An update. In short, I have had some success and some improvement, but I’m still not where I’m comfortable using the R1 for production roasting except for one coffee (and I need to scale that up to 1kg if possible). @pnrenton had posted a recipe on the FB group that he had found to work for a number of different beans. This used a 760g batch size and looked like a reasonable profile to try, so I roasted three different beans, back to back. I blind cupped them the next day and since then have been tasting them as V60 brews using Gagne’s method of 22g coffee, 212 F water to 374 g of water. I grind all V60 brews on a 1zpresso k-plus and note that grind setting.
The profile I copied is here: Roast World - Cup, grade, and analyze your coffee roasts in depth
Visually it looks like this:
The first coffee I roasted was Guatemala La Morena Cabulco (from GO). Altitude: 1600-1800 MASL. This coffee as a V60 is fantastic: no bitterness, very round sweetness and chocolate notes. It tastes similar to the roasts I do on my Artisan 3e fluid bed air roaster (where I never had trouble with scorching). The profile:
The second roast is the Costa Rican Tarrazu Honey that I had trouble with up above. Altitude: 1200-1750 MASL (grinding this it feels like most are lower elevation). On cupping this it had a mild grassy, strawlike flavor, indicative of being underdeveloped. I saw a lot of burnt chaff during the roast, but the beans looked fine. However, I’ve now tasted this at two different grind settings and it is clearly burnt. This is the only one I’ve measure color on. Agtron: 56/79, which is a typical delta for this roast level, though I like to have a delta that is lower.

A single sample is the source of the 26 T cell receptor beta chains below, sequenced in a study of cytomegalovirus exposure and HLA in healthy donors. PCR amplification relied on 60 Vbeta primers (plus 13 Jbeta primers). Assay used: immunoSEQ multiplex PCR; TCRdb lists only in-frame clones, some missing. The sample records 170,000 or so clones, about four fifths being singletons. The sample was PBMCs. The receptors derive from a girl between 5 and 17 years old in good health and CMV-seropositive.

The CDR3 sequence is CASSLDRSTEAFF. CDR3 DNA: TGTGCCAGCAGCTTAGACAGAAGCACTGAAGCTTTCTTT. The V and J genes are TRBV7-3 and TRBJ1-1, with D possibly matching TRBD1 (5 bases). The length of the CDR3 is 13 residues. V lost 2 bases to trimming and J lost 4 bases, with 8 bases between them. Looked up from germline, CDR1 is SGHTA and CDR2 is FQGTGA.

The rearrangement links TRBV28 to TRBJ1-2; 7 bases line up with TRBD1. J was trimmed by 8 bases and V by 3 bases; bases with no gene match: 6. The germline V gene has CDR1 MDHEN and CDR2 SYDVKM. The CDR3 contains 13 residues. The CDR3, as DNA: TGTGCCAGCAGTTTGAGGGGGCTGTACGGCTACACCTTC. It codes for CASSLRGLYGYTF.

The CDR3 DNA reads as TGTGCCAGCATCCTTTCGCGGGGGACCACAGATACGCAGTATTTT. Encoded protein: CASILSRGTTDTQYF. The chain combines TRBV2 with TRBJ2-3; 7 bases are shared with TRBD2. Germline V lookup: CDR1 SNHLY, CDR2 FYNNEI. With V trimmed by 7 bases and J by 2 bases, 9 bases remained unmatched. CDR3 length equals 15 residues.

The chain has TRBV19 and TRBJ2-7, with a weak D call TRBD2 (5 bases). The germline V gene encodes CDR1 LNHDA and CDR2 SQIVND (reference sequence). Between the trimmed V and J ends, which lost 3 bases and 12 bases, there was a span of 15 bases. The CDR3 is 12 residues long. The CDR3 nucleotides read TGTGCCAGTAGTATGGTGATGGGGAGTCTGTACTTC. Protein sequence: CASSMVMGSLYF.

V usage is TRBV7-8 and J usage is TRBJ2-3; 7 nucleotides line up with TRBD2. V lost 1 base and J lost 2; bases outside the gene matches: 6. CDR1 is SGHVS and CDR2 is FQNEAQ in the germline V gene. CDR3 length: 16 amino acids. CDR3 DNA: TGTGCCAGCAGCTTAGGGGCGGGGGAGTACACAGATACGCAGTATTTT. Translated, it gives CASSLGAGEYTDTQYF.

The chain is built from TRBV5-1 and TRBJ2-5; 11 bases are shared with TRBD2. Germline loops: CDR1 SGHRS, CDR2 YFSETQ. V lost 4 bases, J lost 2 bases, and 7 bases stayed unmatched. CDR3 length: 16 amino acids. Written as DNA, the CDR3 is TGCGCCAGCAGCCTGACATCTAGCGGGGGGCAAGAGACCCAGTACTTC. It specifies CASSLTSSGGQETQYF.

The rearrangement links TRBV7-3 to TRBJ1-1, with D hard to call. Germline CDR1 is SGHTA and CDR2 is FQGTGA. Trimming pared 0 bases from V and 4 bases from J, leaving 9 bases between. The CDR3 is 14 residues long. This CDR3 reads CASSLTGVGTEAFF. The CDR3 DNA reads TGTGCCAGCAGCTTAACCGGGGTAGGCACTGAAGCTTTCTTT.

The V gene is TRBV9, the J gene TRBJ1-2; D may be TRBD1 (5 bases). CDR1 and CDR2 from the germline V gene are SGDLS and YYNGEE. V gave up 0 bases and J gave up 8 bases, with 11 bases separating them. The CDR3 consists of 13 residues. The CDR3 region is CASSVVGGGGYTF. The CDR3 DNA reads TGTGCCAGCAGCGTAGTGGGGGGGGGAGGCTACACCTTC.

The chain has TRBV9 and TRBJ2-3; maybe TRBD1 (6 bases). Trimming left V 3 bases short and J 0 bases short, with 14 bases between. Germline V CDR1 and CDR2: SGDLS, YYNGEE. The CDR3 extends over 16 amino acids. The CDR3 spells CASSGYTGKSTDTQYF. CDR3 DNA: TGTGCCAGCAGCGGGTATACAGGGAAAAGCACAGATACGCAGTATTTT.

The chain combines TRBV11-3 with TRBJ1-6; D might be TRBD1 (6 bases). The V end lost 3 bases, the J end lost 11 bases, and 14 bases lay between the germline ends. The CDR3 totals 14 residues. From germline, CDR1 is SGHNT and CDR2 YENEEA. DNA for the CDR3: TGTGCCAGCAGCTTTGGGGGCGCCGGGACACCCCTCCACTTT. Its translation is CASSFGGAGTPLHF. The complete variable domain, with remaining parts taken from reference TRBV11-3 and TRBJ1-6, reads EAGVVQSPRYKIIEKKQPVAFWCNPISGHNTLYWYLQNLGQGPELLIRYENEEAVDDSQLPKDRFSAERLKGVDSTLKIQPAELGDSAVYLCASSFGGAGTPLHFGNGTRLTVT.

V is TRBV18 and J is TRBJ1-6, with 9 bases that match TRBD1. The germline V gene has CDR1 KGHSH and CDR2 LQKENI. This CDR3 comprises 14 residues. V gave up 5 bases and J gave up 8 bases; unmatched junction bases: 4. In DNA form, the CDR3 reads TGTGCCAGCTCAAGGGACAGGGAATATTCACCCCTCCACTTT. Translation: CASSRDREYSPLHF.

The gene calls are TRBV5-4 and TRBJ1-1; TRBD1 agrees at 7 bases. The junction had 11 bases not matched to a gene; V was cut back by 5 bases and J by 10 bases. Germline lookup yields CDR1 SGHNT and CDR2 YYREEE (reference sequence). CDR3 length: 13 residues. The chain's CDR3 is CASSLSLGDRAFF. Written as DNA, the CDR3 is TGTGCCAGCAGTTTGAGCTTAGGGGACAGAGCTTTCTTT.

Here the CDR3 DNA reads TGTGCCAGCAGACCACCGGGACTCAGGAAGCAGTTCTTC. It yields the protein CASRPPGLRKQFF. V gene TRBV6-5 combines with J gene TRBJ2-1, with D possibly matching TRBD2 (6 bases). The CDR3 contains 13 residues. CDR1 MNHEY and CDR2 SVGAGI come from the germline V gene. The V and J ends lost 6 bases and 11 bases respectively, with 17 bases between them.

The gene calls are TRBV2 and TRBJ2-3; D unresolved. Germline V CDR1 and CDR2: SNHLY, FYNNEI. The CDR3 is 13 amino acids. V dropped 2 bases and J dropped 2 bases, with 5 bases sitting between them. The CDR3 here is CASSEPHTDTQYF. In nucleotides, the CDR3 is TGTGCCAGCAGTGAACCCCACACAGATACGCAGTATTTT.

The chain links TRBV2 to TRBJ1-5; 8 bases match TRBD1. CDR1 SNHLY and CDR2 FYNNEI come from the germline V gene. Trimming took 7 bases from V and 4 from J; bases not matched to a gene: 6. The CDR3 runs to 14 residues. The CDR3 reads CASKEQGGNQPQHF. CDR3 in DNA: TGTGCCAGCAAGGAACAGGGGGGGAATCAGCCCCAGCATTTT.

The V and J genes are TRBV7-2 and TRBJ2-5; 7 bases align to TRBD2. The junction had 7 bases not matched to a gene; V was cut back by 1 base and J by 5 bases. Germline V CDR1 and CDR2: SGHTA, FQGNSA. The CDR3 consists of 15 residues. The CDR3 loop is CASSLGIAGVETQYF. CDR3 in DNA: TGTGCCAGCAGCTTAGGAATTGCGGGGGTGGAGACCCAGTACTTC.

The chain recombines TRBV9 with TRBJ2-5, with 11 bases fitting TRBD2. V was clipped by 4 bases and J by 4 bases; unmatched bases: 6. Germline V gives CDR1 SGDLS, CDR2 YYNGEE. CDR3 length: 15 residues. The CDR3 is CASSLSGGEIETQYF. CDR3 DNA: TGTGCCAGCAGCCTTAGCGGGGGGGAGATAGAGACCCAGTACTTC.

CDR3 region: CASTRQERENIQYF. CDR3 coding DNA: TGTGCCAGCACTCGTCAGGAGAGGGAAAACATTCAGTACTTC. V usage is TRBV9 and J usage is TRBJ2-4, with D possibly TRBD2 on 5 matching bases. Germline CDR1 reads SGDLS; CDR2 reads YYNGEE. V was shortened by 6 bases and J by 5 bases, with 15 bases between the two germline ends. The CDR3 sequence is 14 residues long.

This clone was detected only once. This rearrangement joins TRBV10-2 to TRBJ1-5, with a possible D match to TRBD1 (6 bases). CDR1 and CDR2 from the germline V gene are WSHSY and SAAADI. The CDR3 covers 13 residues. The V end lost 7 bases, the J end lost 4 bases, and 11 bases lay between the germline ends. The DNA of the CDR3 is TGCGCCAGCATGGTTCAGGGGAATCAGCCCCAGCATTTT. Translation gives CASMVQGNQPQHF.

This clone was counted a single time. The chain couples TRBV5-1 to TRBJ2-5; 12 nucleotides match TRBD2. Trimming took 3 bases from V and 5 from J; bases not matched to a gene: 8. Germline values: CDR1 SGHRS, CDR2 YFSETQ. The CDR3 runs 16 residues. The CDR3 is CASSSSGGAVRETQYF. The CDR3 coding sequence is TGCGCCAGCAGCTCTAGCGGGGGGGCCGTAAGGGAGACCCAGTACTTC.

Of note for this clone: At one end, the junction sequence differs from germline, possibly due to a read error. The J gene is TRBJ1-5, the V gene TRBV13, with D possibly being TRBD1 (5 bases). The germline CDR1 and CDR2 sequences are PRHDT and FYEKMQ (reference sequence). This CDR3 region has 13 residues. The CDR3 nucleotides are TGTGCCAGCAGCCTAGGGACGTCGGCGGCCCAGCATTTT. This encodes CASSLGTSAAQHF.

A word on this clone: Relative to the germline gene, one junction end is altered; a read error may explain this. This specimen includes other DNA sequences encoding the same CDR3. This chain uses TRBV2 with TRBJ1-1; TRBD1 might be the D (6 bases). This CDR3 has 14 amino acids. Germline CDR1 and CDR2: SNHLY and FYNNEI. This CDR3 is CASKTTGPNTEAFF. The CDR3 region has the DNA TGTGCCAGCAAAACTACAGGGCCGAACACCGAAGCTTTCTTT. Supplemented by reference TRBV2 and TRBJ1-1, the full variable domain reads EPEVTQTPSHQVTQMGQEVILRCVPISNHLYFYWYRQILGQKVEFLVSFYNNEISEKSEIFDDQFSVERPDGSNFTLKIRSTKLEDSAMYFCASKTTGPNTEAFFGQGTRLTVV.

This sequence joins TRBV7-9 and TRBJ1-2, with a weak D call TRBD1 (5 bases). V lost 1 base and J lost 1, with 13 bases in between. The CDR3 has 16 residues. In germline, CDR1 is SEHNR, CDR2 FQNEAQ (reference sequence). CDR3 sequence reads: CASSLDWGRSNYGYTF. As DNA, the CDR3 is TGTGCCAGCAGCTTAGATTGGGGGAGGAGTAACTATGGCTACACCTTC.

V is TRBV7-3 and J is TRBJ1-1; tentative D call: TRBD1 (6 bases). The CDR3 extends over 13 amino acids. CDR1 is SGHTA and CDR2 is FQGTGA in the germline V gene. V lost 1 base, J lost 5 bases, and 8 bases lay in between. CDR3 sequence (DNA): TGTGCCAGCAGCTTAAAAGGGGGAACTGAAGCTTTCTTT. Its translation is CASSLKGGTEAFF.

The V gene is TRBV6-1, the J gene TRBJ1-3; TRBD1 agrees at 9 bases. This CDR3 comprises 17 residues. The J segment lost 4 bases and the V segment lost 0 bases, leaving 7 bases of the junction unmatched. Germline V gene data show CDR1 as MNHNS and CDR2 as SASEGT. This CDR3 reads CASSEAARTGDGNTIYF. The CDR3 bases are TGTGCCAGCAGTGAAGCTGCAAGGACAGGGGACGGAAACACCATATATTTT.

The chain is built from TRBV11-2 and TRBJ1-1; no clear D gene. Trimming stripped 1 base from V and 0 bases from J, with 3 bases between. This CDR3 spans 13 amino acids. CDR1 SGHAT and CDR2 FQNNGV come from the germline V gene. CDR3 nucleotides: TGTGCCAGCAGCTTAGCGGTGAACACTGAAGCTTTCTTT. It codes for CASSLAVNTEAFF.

On cupping the third (Mexican Chiapas) I noticed a mild burnt flavor. Altitude: 1750 MASL. The beans looked fine, but as a V60 it is definitely burnt. This one also shows a crash and flick.
So I really need to get close to a 1kg batch size on these, but I hate to waste so much coffee.
For this latest profile I wonder if starting with F3 would help. I would rather have as much convective heat as possible, rather than conductive heat.
Soak at a lower power, such as P7 until turning point.
Lower preheat temp.
Slowing the roast on the two burnt coffees to a 6 minute yellowing time and 10 minute first crack is probably best. How to get there on the R1 is, in part, why I bought it. On the PID controlled 3e I just draw a curve in Artisan and the roaster follows.